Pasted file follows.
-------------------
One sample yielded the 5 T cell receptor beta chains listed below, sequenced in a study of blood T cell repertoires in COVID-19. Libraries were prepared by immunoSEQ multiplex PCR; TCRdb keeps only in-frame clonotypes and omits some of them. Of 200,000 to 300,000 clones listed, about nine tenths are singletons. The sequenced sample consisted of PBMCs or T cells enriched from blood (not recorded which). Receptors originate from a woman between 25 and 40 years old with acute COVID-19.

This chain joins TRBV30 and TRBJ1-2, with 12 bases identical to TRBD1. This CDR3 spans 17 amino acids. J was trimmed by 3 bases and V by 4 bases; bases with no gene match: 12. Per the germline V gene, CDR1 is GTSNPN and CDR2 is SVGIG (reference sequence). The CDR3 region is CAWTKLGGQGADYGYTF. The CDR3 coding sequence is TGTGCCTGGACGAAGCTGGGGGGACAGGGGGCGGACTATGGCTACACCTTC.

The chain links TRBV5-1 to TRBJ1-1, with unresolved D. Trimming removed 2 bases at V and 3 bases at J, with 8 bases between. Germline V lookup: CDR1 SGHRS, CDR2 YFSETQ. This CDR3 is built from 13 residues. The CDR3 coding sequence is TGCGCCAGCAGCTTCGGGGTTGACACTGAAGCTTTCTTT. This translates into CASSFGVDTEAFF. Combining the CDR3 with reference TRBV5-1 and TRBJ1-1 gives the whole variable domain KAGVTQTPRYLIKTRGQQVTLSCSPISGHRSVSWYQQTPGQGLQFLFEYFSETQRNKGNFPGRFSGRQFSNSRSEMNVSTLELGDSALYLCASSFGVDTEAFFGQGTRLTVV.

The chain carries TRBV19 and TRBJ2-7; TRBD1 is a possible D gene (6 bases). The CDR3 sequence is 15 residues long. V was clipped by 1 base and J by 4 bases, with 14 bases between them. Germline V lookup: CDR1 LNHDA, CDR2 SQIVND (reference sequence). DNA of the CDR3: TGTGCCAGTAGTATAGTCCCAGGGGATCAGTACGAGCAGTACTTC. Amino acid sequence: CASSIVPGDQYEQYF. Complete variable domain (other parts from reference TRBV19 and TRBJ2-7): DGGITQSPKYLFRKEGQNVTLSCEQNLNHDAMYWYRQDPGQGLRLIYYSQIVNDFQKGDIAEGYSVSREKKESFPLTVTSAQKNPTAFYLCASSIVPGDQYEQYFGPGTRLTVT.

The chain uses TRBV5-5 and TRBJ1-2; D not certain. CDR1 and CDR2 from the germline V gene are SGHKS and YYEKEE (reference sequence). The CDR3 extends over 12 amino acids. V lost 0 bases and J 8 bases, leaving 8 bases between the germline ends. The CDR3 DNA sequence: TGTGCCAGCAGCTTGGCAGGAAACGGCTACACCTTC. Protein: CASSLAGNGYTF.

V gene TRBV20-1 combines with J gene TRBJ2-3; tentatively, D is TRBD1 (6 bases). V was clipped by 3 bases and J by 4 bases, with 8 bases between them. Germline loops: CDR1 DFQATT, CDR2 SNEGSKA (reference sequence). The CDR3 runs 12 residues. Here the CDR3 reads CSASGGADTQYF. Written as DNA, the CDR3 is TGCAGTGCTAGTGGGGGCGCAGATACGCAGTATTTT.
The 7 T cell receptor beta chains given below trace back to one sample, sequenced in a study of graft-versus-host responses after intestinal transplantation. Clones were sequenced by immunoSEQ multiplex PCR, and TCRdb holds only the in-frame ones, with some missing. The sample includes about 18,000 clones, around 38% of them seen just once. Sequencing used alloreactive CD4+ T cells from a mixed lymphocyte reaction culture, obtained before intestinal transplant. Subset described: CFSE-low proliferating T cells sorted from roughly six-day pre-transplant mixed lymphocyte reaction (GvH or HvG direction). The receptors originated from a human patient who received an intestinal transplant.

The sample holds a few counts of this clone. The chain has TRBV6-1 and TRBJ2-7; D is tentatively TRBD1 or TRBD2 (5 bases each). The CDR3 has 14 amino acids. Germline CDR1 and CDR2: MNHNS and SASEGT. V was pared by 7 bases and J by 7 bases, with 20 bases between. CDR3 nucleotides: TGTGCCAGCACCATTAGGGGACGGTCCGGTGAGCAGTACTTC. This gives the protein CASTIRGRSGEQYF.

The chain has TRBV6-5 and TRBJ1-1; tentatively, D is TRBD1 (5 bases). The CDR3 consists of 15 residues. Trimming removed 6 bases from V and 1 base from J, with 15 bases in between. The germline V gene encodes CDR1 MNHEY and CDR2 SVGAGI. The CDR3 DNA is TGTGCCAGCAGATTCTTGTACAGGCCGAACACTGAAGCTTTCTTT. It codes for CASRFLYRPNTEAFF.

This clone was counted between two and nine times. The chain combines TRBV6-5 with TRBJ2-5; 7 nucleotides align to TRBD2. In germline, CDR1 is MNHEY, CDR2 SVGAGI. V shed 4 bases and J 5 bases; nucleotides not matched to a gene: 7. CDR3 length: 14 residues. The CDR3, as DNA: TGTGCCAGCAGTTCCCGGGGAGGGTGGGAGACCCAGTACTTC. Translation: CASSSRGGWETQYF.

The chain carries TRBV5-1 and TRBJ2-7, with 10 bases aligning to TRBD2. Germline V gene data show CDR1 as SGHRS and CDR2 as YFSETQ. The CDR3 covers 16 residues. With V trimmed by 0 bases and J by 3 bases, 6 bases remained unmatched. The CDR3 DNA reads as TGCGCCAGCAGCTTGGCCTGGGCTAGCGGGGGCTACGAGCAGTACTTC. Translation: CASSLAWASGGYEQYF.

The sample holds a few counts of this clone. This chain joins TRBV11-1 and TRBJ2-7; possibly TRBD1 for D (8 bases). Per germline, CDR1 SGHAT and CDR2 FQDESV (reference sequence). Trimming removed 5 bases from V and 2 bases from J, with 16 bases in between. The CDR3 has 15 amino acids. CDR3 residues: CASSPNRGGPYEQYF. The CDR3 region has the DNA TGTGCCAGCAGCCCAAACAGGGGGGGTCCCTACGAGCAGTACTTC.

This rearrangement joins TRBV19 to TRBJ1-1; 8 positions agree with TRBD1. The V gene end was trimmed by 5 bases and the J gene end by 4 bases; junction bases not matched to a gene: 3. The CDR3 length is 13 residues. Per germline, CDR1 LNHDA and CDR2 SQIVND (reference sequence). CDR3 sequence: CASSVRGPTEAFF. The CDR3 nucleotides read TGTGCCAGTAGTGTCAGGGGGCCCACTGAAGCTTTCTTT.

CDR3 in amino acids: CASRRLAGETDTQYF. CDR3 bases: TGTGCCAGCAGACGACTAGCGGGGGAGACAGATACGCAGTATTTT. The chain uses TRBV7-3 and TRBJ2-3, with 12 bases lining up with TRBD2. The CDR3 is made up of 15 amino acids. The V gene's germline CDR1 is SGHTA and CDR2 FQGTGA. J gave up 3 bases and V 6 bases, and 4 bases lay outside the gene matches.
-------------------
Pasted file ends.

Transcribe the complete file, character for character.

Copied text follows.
One sample yielded the 5 T cell receptor beta chains listed below, sequenced in a study of blood T cell repertoires in COVID-19. Libraries were prepared by immunoSEQ multiplex PCR; TCRdb keeps only in-frame clonotypes and omits some of them. Of 200,000 to 300,000 clones listed, about nine tenths are singletons. The sequenced sample consisted of PBMCs or T cells enriched from blood (not recorded which). Receptors originate from a woman between 25 and 40 years old with acute COVID-19.

This chain joins TRBV30 and TRBJ1-2, with 12 bases identical to TRBD1. This CDR3 spans 17 amino acids. J was trimmed by 3 bases and V by 4 bases; bases with no gene match: 12. Per the germline V gene, CDR1 is GTSNPN and CDR2 is SVGIG (reference sequence). The CDR3 region is CAWTKLGGQGADYGYTF. The CDR3 coding sequence is TGTGCCTGGACGAAGCTGGGGGGACAGGGGGCGGACTATGGCTACACCTTC.

The chain links TRBV5-1 to TRBJ1-1, with unresolved D. Trimming removed 2 bases at V and 3 bases at J, with 8 bases between. Germline V lookup: CDR1 SGHRS, CDR2 YFSETQ. This CDR3 is built from 13 residues. The CDR3 coding sequence is TGCGCCAGCAGCTTCGGGGTTGACACTGAAGCTTTCTTT. This translates into CASSFGVDTEAFF. Combining the CDR3 with reference TRBV5-1 and TRBJ1-1 gives the whole variable domain KAGVTQTPRYLIKTRGQQVTLSCSPISGHRSVSWYQQTPGQGLQFLFEYFSETQRNKGNFPGRFSGRQFSNSRSEMNVSTLELGDSALYLCASSFGVDTEAFFGQGTRLTVV.

The chain carries TRBV19 and TRBJ2-7; TRBD1 is a possible D gene (6 bases). The CDR3 sequence is 15 residues long. V was clipped by 1 base and J by 4 bases, with 14 bases between them. Germline V lookup: CDR1 LNHDA, CDR2 SQIVND (reference sequence). DNA of the CDR3: TGTGCCAGTAGTATAGTCCCAGGGGATCAGTACGAGCAGTACTTC. Amino acid sequence: CASSIVPGDQYEQYF. Complete variable domain (other parts from reference TRBV19 and TRBJ2-7): DGGITQSPKYLFRKEGQNVTLSCEQNLNHDAMYWYRQDPGQGLRLIYYSQIVNDFQKGDIAEGYSVSREKKESFPLTVTSAQKNPTAFYLCASSIVPGDQYEQYFGPGTRLTVT.

The chain uses TRBV5-5 and TRBJ1-2; D not certain. CDR1 and CDR2 from the germline V gene are SGHKS and YYEKEE (reference sequence). The CDR3 extends over 12 amino acids. V lost 0 bases and J 8 bases, leaving 8 bases between the germline ends. The CDR3 DNA sequence: TGTGCCAGCAGCTTGGCAGGAAACGGCTACACCTTC. Protein: CASSLAGNGYTF.

V gene TRBV20-1 combines with J gene TRBJ2-3; tentatively, D is TRBD1 (6 bases). V was clipped by 3 bases and J by 4 bases, with 8 bases between them. Germline loops: CDR1 DFQATT, CDR2 SNEGSKA (reference sequence). The CDR3 runs 12 residues. Here the CDR3 reads CSASGGADTQYF. Written as DNA, the CDR3 is TGCAGTGCTAGTGGGGGCGCAGATACGCAGTATTTT.
The 7 T cell receptor beta chains given below trace back to one sample, sequenced in a study of graft-versus-host responses after intestinal transplantation. Clones were sequenced by immunoSEQ multiplex PCR, and TCRdb holds only the in-frame ones, with some missing. The sample includes about 18,000 clones, around 38% of them seen just once. Sequencing used alloreactive CD4+ T cells from a mixed lymphocyte reaction culture, obtained before intestinal transplant. Subset described: CFSE-low proliferating T cells sorted from roughly six-day pre-transplant mixed lymphocyte reaction (GvH or HvG direction). The receptors originated from a human patient who received an intestinal transplant.

The sample holds a few counts of this clone. The chain has TRBV6-1 and TRBJ2-7; D is tentatively TRBD1 or TRBD2 (5 bases each). The CDR3 has 14 amino acids. Germline CDR1 and CDR2: MNHNS and SASEGT. V was pared by 7 bases and J by 7 bases, with 20 bases between. CDR3 nucleotides: TGTGCCAGCACCATTAGGGGACGGTCCGGTGAGCAGTACTTC. This gives the protein CASTIRGRSGEQYF.

The chain has TRBV6-5 and TRBJ1-1; tentatively, D is TRBD1 (5 bases). The CDR3 consists of 15 residues. Trimming removed 6 bases from V and 1 base from J, with 15 bases in between. The germline V gene encodes CDR1 MNHEY and CDR2 SVGAGI. The CDR3 DNA is TGTGCCAGCAGATTCTTGTACAGGCCGAACACTGAAGCTTTCTTT. It codes for CASRFLYRPNTEAFF.

This clone was counted between two and nine times. The chain combines TRBV6-5 with TRBJ2-5; 7 nucleotides align to TRBD2. In germline, CDR1 is MNHEY, CDR2 SVGAGI. V shed 4 bases and J 5 bases; nucleotides not matched to a gene: 7. CDR3 length: 14 residues. The CDR3, as DNA: TGTGCCAGCAGTTCCCGGGGAGGGTGGGAGACCCAGTACTTC. Translation: CASSSRGGWETQYF.

The chain carries TRBV5-1 and TRBJ2-7, with 10 bases aligning to TRBD2. Germline V gene data show CDR1 as SGHRS and CDR2 as YFSETQ. The CDR3 covers 16 residues. With V trimmed by 0 bases and J by 3 bases, 6 bases remained unmatched. The CDR3 DNA reads as TGCGCCAGCAGCTTGGCCTGGGCTAGCGGGGGCTACGAGCAGTACTTC. Translation: CASSLAWASGGYEQYF.

The sample holds a few counts of this clone. This chain joins TRBV11-1 and TRBJ2-7; possibly TRBD1 for D (8 bases). Per germline, CDR1 SGHAT and CDR2 FQDESV (reference sequence). Trimming removed 5 bases from V and 2 bases from J, with 16 bases in between. The CDR3 has 15 amino acids. CDR3 residues: CASSPNRGGPYEQYF. The CDR3 region has the DNA TGTGCCAGCAGCCCAAACAGGGGGGGTCCCTACGAGCAGTACTTC.

This rearrangement joins TRBV19 to TRBJ1-1; 8 positions agree with TRBD1. The V gene end was trimmed by 5 bases and the J gene end by 4 bases; junction bases not matched to a gene: 3. The CDR3 length is 13 residues. Per germline, CDR1 LNHDA and CDR2 SQIVND (reference sequence). CDR3 sequence: CASSVRGPTEAFF. The CDR3 nucleotides read TGTGCCAGTAGTGTCAGGGGGCCCACTGAAGCTTTCTTT.

CDR3 in amino acids: CASRRLAGETDTQYF. CDR3 bases: TGTGCCAGCAGACGACTAGCGGGGGAGACAGATACGCAGTATTTT. The chain uses TRBV7-3 and TRBJ2-3, with 12 bases lining up with TRBD2. The CDR3 is made up of 15 amino acids. The V gene's germline CDR1 is SGHTA and CDR2 FQGTGA. J gave up 3 bases and V 6 bases, and 4 bases lay outside the gene matches.